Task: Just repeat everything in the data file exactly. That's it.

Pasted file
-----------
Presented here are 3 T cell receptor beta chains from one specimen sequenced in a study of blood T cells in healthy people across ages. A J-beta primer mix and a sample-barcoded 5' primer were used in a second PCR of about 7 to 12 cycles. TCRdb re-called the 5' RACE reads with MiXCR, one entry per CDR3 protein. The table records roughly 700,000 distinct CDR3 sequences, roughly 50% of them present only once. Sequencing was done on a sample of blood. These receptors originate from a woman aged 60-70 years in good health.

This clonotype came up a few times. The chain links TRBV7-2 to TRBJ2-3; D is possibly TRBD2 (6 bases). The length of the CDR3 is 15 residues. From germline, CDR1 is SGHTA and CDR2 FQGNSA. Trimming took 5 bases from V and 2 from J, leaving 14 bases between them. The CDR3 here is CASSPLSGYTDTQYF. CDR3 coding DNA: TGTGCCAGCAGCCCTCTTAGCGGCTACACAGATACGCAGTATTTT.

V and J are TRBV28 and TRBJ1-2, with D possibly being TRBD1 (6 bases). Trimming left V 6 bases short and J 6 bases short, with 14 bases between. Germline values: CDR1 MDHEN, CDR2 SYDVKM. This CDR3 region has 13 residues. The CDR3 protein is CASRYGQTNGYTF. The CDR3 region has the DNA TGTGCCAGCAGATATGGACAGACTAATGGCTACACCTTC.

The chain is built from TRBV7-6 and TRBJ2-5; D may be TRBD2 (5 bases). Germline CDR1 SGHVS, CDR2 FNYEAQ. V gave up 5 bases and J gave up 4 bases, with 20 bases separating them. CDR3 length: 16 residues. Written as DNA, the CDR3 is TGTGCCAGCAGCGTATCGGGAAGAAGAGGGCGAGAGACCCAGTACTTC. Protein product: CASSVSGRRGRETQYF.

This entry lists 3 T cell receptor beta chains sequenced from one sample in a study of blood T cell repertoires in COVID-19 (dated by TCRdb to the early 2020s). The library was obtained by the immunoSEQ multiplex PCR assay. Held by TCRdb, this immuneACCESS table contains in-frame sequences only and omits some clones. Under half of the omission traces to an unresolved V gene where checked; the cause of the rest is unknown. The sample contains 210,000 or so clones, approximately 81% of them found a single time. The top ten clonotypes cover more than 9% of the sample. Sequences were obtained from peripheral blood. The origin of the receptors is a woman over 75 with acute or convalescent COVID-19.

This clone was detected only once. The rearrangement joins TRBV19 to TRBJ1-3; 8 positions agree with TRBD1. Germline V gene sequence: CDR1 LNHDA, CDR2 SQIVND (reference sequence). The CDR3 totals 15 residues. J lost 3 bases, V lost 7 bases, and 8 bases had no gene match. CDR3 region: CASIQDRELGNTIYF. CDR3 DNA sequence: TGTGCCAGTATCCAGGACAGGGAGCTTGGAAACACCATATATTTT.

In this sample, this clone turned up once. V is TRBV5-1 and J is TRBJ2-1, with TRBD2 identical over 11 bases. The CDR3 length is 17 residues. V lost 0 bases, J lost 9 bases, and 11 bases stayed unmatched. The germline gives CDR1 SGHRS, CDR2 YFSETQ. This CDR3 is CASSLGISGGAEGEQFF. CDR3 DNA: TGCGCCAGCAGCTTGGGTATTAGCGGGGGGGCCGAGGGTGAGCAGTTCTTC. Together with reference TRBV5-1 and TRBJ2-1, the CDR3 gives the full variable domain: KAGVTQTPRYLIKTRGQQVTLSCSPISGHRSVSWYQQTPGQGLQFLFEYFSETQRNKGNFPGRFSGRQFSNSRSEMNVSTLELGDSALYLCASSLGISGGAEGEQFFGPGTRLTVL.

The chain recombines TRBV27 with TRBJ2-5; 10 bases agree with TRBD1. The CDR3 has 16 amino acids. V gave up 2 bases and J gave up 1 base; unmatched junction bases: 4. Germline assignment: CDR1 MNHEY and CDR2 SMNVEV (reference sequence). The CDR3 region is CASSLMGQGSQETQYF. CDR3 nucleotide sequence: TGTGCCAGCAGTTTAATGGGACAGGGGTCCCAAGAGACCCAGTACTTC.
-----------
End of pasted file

Presented here are 3 T cell receptor beta chains from one specimen sequenced in a study of blood T cells in healthy people across ages. A J-beta primer mix and a sample-barcoded 5' primer were used in a second PCR of about 7 to 12 cycles. TCRdb re-called the 5' RACE reads with MiXCR, one entry per CDR3 protein. The table records roughly 700,000 distinct CDR3 sequences, roughly 50% of them present only once. Sequencing was done on a sample of blood. These receptors originate from a woman aged 60-70 years in good health.

This clonotype came up a few times. The chain links TRBV7-2 to TRBJ2-3; D is possibly TRBD2 (6 bases). The length of the CDR3 is 15 residues. From germline, CDR1 is SGHTA and CDR2 FQGNSA. Trimming took 5 bases from V and 2 from J, leaving 14 bases between them. The CDR3 here is CASSPLSGYTDTQYF. CDR3 coding DNA: TGTGCCAGCAGCCCTCTTAGCGGCTACACAGATACGCAGTATTTT.

V and J are TRBV28 and TRBJ1-2, with D possibly being TRBD1 (6 bases). Trimming left V 6 bases short and J 6 bases short, with 14 bases between. Germline values: CDR1 MDHEN, CDR2 SYDVKM. This CDR3 region has 13 residues. The CDR3 protein is CASRYGQTNGYTF. The CDR3 region has the DNA TGTGCCAGCAGATATGGACAGACTAATGGCTACACCTTC.

The chain is built from TRBV7-6 and TRBJ2-5; D may be TRBD2 (5 bases). Germline CDR1 SGHVS, CDR2 FNYEAQ. V gave up 5 bases and J gave up 4 bases, with 20 bases separating them. CDR3 length: 16 residues. Written as DNA, the CDR3 is TGTGCCAGCAGCGTATCGGGAAGAAGAGGGCGAGAGACCCAGTACTTC. Protein product: CASSVSGRRGRETQYF.

This entry lists 3 T cell receptor beta chains sequenced from one sample in a study of blood T cell repertoires in COVID-19 (dated by TCRdb to the early 2020s). The library was obtained by the immunoSEQ multiplex PCR assay. Held by TCRdb, this immuneACCESS table contains in-frame sequences only and omits some clones. Under half of the omission traces to an unresolved V gene where checked; the cause of the rest is unknown. The sample contains 210,000 or so clones, approximately 81% of them found a single time. The top ten clonotypes cover more than 9% of the sample. Sequences were obtained from peripheral blood. The origin of the receptors is a woman over 75 with acute or convalescent COVID-19.

This clone was detected only once. The rearrangement joins TRBV19 to TRBJ1-3; 8 positions agree with TRBD1. Germline V gene sequence: CDR1 LNHDA, CDR2 SQIVND (reference sequence). The CDR3 totals 15 residues. J lost 3 bases, V lost 7 bases, and 8 bases had no gene match. CDR3 region: CASIQDRELGNTIYF. CDR3 DNA sequence: TGTGCCAGTATCCAGGACAGGGAGCTTGGAAACACCATATATTTT.

In this sample, this clone turned up once. V is TRBV5-1 and J is TRBJ2-1, with TRBD2 identical over 11 bases. The CDR3 length is 17 residues. V lost 0 bases, J lost 9 bases, and 11 bases stayed unmatched. The germline gives CDR1 SGHRS, CDR2 YFSETQ. This CDR3 is CASSLGISGGAEGEQFF. CDR3 DNA: TGCGCCAGCAGCTTGGGTATTAGCGGGGGGGCCGAGGGTGAGCAGTTCTTC. Together with reference TRBV5-1 and TRBJ2-1, the CDR3 gives the full variable domain: KAGVTQTPRYLIKTRGQQVTLSCSPISGHRSVSWYQQTPGQGLQFLFEYFSETQRNKGNFPGRFSGRQFSNSRSEMNVSTLELGDSALYLCASSLGISGGAEGEQFFGPGTRLTVL.

The chain recombines TRBV27 with TRBJ2-5; 10 bases agree with TRBD1. The CDR3 has 16 amino acids. V gave up 2 bases and J gave up 1 base; unmatched junction bases: 4. Germline assignment: CDR1 MNHEY and CDR2 SMNVEV (reference sequence). The CDR3 region is CASSLMGQGSQETQYF. CDR3 nucleotide sequence: TGTGCCAGCAGTTTAATGGGACAGGGGTCCCAAGAGACCCAGTACTTC.